$$(\mathbb{Z}_2\times \mathbb{Z}_4)/\langle (1,2)\rangle$$

In order to find cosets of this, I realized that $\langle (1,2)\rangle = \{(0,0),(1,2)\}$ and thus the order of the quotient is $2\cdot 4/2 = 4$. I know that the cosets are elemnts of $(\mathbb{Z}_2\times \mathbb{Z}_4)$ + the generated $\langle (1,2)\rangle$, so they're like this:

$$(0,0) + \langle (1,2)\rangle = \langle (1,2)\rangle$$ $$(0,1) + \langle (1,2)\rangle = \{(0,1),(0,3)\}$$ $$(0,2) + \langle (1,2)\rangle = \{(0,2),(1,0)\}$$ $$(0,3) + \langle (1,2)\rangle = \{(0,3),(1,1)\}$$ $$(1,0) + \langle (1,2)\rangle = \{(0,0),(0,2)\}$$

all these four are differnt, so they're all the representants of the cosets? Is there a more efficient way to compute this?

Also, see that this group, having $4$ elements, but me isomorph by $\mathbb{Z}_2\times \mathbb{Z}_2$ or $\mathbb{Z}_4$, right? I've seen techniques like finding that an element of the quotient has some order that he element in one of these possibilities doesn't have. How do I know which order to test?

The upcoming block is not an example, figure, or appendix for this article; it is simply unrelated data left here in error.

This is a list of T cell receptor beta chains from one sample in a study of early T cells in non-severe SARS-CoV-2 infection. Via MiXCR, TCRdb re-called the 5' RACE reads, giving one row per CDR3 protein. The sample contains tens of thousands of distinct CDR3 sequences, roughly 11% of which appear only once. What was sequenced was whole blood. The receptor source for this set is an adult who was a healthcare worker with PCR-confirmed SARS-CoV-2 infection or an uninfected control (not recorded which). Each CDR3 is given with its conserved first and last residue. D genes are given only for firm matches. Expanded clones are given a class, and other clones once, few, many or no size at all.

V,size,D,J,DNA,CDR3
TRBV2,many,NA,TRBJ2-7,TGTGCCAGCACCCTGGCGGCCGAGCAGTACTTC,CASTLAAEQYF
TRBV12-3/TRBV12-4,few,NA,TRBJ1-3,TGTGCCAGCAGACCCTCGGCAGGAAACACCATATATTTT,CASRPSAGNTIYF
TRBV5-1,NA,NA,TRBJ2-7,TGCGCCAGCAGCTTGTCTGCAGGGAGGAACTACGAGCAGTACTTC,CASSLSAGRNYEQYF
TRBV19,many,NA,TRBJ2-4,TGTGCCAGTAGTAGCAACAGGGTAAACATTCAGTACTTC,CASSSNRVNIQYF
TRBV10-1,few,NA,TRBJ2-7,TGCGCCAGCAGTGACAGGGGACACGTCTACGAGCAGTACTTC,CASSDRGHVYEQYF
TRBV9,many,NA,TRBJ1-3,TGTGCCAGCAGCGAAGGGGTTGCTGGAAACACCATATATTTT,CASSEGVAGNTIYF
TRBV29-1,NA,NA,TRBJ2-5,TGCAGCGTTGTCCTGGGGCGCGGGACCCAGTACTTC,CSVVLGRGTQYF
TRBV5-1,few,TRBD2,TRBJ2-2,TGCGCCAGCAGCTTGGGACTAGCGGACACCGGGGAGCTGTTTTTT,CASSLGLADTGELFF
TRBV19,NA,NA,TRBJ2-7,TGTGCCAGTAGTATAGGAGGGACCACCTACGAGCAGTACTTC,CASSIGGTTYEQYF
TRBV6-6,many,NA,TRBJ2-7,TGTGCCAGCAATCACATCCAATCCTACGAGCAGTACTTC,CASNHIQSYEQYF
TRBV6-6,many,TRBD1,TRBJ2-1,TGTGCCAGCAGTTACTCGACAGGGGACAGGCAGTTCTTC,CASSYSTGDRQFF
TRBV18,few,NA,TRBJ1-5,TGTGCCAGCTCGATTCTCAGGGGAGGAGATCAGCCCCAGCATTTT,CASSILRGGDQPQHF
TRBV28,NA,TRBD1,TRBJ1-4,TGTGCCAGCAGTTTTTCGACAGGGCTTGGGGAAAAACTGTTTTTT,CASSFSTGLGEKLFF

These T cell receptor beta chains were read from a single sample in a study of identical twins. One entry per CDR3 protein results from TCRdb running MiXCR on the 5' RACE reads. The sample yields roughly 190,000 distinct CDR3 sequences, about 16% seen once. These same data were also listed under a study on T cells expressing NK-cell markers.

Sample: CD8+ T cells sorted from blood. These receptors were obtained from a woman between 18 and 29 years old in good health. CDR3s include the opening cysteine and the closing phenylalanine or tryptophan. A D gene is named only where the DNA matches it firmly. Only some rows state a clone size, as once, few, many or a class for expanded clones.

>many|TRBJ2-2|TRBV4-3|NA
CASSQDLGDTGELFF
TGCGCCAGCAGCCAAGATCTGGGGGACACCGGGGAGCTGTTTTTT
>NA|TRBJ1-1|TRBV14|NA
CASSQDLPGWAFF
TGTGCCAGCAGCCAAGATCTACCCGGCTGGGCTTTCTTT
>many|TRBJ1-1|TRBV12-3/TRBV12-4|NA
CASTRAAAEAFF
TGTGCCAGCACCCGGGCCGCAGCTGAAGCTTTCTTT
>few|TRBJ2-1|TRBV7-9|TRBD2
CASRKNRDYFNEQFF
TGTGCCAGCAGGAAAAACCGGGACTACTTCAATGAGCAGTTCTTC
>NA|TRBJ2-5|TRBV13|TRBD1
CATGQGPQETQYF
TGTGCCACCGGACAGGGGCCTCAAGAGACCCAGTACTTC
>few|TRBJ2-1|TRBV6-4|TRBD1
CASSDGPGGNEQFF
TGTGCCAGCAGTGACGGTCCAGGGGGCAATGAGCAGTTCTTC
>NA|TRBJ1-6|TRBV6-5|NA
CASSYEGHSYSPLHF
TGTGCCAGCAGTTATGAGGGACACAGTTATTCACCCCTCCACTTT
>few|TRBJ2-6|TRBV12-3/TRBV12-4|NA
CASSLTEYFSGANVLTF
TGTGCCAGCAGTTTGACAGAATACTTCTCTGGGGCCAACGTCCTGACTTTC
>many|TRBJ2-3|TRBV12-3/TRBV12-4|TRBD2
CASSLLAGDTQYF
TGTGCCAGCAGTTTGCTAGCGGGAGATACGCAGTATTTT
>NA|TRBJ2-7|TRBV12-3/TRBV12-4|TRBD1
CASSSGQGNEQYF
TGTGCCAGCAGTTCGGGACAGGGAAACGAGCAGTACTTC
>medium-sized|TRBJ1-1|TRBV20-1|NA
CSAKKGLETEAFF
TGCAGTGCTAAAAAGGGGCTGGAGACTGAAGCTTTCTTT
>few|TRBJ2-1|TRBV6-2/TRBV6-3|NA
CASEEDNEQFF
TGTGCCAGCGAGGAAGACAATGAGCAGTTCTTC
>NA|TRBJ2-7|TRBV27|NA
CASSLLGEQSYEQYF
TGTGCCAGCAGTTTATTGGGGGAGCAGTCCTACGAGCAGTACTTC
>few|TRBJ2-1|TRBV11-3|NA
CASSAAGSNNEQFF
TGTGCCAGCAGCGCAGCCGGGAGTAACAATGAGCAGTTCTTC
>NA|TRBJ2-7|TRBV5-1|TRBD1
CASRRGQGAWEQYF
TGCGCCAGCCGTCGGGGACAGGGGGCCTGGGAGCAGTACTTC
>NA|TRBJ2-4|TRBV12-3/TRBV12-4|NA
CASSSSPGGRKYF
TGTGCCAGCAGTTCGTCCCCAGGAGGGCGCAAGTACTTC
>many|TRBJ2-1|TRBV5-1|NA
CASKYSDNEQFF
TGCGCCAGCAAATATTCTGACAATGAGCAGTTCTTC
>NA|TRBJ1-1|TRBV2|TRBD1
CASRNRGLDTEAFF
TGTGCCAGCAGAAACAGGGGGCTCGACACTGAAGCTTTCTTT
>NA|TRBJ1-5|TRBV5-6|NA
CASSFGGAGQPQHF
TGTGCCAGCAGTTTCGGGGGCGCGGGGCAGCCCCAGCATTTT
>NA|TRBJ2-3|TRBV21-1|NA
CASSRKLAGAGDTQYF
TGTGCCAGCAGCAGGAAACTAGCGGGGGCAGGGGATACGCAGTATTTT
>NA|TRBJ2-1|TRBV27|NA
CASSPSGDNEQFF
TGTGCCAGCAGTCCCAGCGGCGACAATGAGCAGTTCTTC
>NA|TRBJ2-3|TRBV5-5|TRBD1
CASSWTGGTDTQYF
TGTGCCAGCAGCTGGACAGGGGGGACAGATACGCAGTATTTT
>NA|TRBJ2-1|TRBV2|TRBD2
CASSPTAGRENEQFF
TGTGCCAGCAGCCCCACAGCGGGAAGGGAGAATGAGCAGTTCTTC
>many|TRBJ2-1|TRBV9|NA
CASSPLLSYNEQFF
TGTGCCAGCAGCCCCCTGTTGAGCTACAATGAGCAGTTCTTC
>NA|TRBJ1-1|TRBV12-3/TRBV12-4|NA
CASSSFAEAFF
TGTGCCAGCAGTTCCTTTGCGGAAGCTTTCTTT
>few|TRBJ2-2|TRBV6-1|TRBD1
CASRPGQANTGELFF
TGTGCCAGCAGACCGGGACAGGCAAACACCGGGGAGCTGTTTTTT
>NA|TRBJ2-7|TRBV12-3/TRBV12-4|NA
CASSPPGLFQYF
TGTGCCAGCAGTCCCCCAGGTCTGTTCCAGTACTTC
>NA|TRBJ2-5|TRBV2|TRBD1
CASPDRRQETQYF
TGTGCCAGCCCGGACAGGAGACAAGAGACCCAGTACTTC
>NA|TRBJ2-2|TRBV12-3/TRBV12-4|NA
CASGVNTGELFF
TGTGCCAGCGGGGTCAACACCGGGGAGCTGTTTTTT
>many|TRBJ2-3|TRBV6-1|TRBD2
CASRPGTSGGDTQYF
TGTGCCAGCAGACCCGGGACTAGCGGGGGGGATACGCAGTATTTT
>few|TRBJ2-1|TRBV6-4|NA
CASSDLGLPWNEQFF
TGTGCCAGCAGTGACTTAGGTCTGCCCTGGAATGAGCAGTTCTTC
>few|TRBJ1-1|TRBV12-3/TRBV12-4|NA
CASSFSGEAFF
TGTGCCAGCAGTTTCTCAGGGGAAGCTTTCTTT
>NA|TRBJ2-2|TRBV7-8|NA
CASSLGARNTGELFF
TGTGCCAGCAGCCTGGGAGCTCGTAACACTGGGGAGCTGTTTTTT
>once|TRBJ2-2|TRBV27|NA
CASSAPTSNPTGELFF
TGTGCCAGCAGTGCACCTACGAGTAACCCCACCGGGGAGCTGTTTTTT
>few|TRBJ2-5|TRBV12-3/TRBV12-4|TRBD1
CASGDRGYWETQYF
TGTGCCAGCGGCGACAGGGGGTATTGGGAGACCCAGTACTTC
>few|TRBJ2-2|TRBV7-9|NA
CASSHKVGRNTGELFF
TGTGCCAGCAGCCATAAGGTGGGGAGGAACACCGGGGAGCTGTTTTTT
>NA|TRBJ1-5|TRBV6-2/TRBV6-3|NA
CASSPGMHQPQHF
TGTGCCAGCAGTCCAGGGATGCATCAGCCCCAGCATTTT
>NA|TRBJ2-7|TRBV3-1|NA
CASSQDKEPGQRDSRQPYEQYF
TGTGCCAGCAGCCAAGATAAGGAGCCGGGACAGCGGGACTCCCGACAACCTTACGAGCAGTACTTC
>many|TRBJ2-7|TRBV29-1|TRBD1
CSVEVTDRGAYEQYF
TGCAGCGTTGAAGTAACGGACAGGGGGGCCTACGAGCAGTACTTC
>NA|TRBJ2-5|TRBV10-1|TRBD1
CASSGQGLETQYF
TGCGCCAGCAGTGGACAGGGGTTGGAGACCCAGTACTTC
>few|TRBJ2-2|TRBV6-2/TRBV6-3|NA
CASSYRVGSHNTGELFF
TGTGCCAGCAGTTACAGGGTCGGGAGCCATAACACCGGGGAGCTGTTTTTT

• $\begingroup$ I think $(0,1)+<(1,2)>$=$\{(0,1), (1,3)\}$. $\endgroup$ – Thomas Rasberry Apr 26 '17 at 4:08
  • $\begingroup$ and $(1,0)+\langle(1,2)\rangle=\{(1,0),(0,2)\}=(0,2)+\langle(1,2)\rangle $\endgroup$ – Robert Chamberlain Apr 26 '17 at 6:10

The five aren't different, you have some errors in your calculations (see the comments).

In general, for a group $G$ and subgroup $H$ of $G$, the cosets of $H$ form a partition of $G$. This means you can find all the cosets by starting with the set $S=\{H\}$ then while $\cup_{K\in S}K\ne G$ choose $g\in G\setminus\cup_{K\in S}K$ and add $gH$ to $S$.

In your case you would obtain the first four cosets and finish.


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